Each year, the Tate Britain selects an artist to create a Christmas tree for the gallery. This year's selected Multimedia artists Bob and Roberta Smith went all out and created ‘Make Your Own Xmas’ a tree you not only view but also interact with. The tree, made from timber, bicycles and lamps, will be brought to life by the visitors when they provide pedal power to illuminate the tree. Eight bicycles of various sizes to fit all have been fixed to stands around the trunk, each holding a generator that is connected to a set of light bulbs that decorate the tree. Make Your Own Xmas is a spirited, thought-provoking response to the season of contemplation, celebration and consumerism. The artist's aim was to introduce an energetic, hands-on approach to art by getting the public actively involved in his work.

So much comes to mind when thinking about this work....going green through self-power, interactive art with the public, .... art is moving in a direction that we never might have expected, and everyone is invited for the ride.

Monday, December 8, 2008

Mindless Monday Fun: Wordle Out

Mindless Monday Fun this week gets wordy when you visit Wordle, a new toy that generates "word clouds" from any sized combination of words you could think of. I think of it as boomeranging your favorite saying out into wordle space and it comes back as a beautiful and colorful jumple image.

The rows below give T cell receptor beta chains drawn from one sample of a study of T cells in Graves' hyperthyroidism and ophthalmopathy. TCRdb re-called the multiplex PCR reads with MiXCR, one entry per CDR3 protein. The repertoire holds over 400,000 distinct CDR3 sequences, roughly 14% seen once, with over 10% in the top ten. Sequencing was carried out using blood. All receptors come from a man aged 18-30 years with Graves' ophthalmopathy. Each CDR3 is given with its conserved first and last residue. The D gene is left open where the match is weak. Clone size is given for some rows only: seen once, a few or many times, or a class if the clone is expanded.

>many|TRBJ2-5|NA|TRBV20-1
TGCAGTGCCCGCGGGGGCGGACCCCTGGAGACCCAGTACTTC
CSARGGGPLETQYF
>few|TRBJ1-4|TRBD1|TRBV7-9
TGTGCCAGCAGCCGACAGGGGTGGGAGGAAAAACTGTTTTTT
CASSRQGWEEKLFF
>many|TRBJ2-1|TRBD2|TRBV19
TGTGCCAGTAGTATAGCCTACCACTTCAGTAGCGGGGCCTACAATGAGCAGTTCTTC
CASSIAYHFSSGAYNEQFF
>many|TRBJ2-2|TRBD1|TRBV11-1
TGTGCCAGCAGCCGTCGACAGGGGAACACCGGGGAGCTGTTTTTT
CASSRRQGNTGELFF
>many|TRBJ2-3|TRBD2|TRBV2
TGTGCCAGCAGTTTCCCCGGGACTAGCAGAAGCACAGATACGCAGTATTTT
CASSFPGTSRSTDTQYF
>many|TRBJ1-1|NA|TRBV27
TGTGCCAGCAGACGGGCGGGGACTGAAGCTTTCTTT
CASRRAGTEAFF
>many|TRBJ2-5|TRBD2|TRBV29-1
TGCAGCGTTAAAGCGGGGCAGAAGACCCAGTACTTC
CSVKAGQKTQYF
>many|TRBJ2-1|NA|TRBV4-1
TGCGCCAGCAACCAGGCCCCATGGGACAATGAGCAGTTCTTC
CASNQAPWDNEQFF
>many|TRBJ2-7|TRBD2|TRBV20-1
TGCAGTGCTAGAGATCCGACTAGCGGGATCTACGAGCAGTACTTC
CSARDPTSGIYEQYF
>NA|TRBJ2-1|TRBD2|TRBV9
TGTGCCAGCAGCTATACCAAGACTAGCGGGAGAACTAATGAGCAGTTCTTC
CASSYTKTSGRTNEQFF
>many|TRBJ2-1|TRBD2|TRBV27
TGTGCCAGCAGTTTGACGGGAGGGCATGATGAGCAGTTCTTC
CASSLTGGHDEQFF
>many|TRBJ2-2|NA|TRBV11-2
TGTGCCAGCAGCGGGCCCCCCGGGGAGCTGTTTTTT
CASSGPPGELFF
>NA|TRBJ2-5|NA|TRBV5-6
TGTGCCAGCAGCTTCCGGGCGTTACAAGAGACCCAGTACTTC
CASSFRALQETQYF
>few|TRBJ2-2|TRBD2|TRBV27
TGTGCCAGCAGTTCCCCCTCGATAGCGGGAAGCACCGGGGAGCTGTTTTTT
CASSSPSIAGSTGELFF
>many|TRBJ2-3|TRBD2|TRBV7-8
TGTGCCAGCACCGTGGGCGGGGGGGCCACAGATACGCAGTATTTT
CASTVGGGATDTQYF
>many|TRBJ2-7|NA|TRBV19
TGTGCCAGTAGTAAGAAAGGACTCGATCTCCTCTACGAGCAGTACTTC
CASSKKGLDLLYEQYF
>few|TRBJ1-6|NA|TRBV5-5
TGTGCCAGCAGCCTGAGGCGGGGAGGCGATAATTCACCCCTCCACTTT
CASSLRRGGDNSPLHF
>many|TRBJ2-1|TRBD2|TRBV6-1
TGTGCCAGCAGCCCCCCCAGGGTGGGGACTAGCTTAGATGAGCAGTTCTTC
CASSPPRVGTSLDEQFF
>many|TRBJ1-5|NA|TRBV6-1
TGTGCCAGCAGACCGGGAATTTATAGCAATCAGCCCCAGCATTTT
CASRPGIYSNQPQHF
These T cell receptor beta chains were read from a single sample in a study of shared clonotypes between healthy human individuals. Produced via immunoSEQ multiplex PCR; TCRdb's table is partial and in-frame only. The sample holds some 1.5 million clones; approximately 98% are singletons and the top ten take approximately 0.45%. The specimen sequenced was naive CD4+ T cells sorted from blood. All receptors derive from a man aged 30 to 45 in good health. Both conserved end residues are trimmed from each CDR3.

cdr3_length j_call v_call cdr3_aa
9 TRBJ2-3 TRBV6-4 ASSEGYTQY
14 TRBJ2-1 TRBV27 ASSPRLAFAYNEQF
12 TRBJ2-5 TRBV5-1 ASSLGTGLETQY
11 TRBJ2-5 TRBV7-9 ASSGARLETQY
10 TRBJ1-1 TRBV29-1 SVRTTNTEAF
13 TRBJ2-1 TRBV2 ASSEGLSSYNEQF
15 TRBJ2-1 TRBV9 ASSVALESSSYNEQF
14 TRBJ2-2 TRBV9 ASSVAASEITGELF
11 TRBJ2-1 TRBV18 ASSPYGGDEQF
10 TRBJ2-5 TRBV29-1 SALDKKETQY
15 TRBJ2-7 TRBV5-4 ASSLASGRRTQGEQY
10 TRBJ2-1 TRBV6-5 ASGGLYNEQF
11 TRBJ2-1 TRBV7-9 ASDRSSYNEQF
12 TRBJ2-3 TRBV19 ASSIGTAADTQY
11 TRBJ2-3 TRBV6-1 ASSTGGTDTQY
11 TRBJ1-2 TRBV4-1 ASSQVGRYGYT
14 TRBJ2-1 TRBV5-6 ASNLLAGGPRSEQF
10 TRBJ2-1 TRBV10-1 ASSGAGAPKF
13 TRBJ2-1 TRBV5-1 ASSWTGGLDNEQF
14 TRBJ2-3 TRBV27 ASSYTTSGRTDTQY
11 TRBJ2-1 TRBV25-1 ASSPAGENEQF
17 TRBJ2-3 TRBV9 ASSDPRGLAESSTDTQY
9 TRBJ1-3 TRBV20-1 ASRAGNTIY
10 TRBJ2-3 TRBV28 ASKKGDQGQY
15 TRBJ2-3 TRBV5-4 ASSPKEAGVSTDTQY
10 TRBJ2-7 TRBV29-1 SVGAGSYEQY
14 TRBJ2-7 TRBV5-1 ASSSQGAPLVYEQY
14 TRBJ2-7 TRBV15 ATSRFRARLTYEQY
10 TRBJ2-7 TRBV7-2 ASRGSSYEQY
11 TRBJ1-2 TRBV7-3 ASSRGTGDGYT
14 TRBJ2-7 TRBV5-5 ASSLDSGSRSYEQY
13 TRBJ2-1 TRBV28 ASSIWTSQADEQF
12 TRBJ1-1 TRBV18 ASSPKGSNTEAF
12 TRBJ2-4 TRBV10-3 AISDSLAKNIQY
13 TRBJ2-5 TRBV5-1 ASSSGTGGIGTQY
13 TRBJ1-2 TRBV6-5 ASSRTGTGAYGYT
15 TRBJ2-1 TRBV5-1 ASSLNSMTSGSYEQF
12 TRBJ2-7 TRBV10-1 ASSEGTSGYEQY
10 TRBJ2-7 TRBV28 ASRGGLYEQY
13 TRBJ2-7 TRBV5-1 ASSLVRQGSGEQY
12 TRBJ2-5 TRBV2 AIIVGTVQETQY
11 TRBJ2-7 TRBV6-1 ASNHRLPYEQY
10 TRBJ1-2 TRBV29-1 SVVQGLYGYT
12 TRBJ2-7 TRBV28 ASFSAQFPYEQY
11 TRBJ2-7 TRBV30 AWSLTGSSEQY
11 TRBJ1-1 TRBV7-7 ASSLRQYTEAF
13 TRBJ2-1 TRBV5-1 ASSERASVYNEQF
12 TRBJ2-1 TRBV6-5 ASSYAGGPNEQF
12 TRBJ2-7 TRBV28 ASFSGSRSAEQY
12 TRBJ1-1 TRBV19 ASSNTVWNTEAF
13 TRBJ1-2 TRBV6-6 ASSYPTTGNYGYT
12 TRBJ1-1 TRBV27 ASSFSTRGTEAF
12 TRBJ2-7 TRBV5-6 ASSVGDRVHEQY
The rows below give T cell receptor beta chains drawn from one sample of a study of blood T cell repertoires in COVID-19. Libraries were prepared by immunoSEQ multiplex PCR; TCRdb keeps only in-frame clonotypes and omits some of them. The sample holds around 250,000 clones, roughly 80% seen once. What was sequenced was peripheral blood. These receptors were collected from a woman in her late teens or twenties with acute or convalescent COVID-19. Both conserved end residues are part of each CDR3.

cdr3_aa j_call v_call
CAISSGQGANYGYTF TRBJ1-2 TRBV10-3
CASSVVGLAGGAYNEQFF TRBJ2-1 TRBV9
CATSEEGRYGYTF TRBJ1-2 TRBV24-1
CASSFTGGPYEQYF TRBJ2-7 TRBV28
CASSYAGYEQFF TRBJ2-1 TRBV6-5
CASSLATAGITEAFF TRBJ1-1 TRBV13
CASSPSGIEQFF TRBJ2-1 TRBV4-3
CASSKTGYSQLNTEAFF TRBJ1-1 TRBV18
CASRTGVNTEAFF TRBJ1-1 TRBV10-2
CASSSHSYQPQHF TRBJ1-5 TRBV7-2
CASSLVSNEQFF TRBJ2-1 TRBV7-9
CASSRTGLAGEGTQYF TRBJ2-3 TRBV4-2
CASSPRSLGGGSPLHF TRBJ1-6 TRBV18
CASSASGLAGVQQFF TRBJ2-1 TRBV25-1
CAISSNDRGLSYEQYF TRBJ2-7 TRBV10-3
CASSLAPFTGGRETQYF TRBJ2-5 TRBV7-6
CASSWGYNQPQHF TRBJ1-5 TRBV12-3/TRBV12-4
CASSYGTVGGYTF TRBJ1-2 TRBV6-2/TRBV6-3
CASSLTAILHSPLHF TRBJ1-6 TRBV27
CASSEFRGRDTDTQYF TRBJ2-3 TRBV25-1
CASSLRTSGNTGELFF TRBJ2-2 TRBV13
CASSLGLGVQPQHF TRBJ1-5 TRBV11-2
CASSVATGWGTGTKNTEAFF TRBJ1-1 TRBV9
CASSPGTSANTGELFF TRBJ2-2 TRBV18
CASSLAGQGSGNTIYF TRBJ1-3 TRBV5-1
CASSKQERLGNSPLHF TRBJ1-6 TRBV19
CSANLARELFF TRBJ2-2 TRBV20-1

Why make a wordle? Why not is the question. But from I see this is a great way to creat a visual using words. We may view the words differently in a wordle, than we would on a college ruled notebook. The clouds give greater prominence to words that appear more frequently in the source text. You can tweak your clouds with different fonts, layouts, and color schemes. The images you create with Wordle are yours to use however you like. You can print them out, or save them to the Wordle gallery to share with your friends.

A picture is worth a thousand words…

Friday, December 5, 2008

Non-Profit (or Doing) of the Week: Xerox Helps Us Give Thanks

Whenever I see a member of our Armed Forces, I almost always feel compelled to tell them "thank-you" for their dedication to serving our country. With millions overseas as we speak, there are plenty of troops that I (or you) will never get to thank. Xerox has decided to help us and increase community morale with their project, Let's Say Thanks. Originally started in local communities as campaign drives, Xerox hosts a free service that allows visitors to select from a range of postcard designs created by US children and add a personalized message to a soldier. The cards are then printed out and delivered to soldiers deployed in Iraq, Afghanistan and other locations.

There are no tricks up Xerox's sleeves, just good will. Let's Say Thanks is an easy way for anyone to send thanks and good wishes to deployed servicemen and women. their way to provide. All you have to do is pick a design (a nice stack of them picked from thousands of entries drawn by children in the U.S.) pick a standard message or write your own and send! Xerox then prints all the cards and mails them in care packages made by military support organization Give2TheTroops®.To date, more than 12,000 postcards have been mailed to soldiers. With the launch of Let's Say Thanks, more soldiers can expect to receive messages from home.